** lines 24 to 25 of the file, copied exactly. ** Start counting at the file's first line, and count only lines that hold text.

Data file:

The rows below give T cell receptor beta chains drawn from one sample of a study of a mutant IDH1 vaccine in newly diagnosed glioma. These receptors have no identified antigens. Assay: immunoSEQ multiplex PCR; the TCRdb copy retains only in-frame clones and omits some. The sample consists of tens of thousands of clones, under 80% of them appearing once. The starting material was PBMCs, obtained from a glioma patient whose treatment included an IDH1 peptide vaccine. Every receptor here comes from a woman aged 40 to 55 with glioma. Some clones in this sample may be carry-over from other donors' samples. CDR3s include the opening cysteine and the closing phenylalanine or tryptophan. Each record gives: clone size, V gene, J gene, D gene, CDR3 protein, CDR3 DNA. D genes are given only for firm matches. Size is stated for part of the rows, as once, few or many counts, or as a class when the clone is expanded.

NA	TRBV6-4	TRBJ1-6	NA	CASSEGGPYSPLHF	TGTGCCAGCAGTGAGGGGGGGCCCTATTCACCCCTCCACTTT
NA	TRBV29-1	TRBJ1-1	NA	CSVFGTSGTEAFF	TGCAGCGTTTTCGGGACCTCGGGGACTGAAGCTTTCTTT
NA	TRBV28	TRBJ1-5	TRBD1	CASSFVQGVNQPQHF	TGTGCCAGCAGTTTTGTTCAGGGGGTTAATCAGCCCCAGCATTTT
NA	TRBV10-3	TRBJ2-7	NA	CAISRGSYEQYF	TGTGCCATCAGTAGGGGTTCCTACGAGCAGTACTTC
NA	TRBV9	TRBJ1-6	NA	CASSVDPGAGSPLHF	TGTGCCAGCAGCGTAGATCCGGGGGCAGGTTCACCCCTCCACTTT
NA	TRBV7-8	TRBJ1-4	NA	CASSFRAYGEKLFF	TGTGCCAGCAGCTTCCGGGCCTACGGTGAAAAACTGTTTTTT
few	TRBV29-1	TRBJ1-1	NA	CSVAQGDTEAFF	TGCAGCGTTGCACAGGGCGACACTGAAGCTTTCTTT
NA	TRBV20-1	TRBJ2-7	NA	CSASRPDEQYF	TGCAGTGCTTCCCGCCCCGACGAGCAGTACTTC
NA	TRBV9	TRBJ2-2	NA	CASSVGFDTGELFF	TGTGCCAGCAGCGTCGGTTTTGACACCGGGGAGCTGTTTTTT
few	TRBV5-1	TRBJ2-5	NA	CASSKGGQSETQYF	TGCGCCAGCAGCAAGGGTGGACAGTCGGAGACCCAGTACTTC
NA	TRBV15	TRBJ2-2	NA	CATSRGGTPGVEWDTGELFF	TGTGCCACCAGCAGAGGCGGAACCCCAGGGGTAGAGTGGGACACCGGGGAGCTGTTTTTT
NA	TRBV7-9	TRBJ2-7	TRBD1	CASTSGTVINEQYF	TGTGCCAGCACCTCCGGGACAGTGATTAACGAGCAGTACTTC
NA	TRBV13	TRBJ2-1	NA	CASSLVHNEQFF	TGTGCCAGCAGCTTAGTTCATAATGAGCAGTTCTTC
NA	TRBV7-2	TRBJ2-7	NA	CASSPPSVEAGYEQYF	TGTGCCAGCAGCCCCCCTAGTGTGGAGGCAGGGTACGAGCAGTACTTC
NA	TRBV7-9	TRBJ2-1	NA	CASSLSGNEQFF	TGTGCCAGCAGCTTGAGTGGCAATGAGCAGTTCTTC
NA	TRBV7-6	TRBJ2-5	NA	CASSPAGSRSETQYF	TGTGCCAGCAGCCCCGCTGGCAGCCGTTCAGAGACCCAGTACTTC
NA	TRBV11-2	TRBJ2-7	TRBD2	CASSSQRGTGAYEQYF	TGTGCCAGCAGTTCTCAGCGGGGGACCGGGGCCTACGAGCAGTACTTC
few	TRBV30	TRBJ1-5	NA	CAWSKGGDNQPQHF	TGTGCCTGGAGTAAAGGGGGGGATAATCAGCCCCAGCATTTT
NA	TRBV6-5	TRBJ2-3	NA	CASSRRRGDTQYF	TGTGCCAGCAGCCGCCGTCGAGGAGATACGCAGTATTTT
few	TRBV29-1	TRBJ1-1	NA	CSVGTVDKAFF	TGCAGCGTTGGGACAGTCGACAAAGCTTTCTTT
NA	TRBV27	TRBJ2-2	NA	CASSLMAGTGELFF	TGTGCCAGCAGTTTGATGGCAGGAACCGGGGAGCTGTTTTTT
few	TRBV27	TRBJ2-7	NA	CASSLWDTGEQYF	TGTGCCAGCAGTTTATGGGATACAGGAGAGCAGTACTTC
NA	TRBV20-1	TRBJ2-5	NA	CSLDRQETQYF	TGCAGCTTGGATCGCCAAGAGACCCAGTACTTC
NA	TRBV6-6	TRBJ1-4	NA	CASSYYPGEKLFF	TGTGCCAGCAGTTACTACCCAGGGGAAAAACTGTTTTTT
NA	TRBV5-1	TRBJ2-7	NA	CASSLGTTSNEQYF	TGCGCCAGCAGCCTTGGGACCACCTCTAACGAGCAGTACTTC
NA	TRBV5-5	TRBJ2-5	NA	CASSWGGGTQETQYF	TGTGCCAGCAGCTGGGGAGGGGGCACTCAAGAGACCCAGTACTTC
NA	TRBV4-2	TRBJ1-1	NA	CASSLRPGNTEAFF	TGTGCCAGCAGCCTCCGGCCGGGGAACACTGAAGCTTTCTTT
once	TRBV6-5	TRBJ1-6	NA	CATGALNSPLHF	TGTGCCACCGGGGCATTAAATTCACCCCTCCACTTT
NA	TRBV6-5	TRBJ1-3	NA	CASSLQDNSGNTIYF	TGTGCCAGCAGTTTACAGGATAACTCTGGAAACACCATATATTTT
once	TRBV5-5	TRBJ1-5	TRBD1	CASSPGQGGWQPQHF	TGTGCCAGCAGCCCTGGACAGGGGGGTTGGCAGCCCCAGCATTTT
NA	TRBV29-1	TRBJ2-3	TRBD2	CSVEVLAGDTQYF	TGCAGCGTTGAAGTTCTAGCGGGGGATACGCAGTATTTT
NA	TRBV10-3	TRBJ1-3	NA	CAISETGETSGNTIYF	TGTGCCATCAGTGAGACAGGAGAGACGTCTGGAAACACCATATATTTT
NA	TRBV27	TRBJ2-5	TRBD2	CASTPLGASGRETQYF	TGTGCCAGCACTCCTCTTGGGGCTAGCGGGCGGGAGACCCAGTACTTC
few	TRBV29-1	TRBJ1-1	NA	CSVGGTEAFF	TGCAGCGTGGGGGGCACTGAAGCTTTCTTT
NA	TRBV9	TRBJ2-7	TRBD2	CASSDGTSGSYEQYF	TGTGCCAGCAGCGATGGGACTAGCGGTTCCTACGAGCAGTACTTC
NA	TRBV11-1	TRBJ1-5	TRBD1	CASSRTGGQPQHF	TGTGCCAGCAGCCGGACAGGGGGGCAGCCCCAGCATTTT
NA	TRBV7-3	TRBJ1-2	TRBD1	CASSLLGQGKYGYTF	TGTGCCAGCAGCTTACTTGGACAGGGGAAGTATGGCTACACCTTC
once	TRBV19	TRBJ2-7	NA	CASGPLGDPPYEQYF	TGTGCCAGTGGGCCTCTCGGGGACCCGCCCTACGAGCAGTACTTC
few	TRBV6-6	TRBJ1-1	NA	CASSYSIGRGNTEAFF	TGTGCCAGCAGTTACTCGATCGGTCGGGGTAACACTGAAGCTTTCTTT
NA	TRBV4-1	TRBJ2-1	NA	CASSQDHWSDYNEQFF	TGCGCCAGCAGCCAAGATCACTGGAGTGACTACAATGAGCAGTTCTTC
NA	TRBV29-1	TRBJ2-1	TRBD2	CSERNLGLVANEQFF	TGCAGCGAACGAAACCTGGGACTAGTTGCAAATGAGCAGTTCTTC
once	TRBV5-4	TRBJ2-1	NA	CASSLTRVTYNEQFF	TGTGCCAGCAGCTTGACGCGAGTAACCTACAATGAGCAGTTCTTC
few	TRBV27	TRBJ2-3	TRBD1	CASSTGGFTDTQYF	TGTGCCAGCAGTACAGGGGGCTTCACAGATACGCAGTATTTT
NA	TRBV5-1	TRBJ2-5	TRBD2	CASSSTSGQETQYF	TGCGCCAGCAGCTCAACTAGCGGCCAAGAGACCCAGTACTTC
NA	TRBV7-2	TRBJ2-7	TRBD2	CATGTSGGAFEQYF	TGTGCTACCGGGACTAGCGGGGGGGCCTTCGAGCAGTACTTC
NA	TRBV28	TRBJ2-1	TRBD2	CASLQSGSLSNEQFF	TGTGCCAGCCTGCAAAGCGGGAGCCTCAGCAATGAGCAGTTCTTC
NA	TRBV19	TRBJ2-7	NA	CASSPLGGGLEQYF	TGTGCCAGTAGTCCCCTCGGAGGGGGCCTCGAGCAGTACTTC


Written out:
NA	TRBV20-1	TRBJ2-5	NA	CSLDRQETQYF	TGCAGCTTGGATCGCCAAGAGACCCAGTACTTC
NA	TRBV6-6	TRBJ1-4	NA	CASSYYPGEKLFF	TGTGCCAGCAGTTACTACCCAGGGGAAAAACTGTTTTTT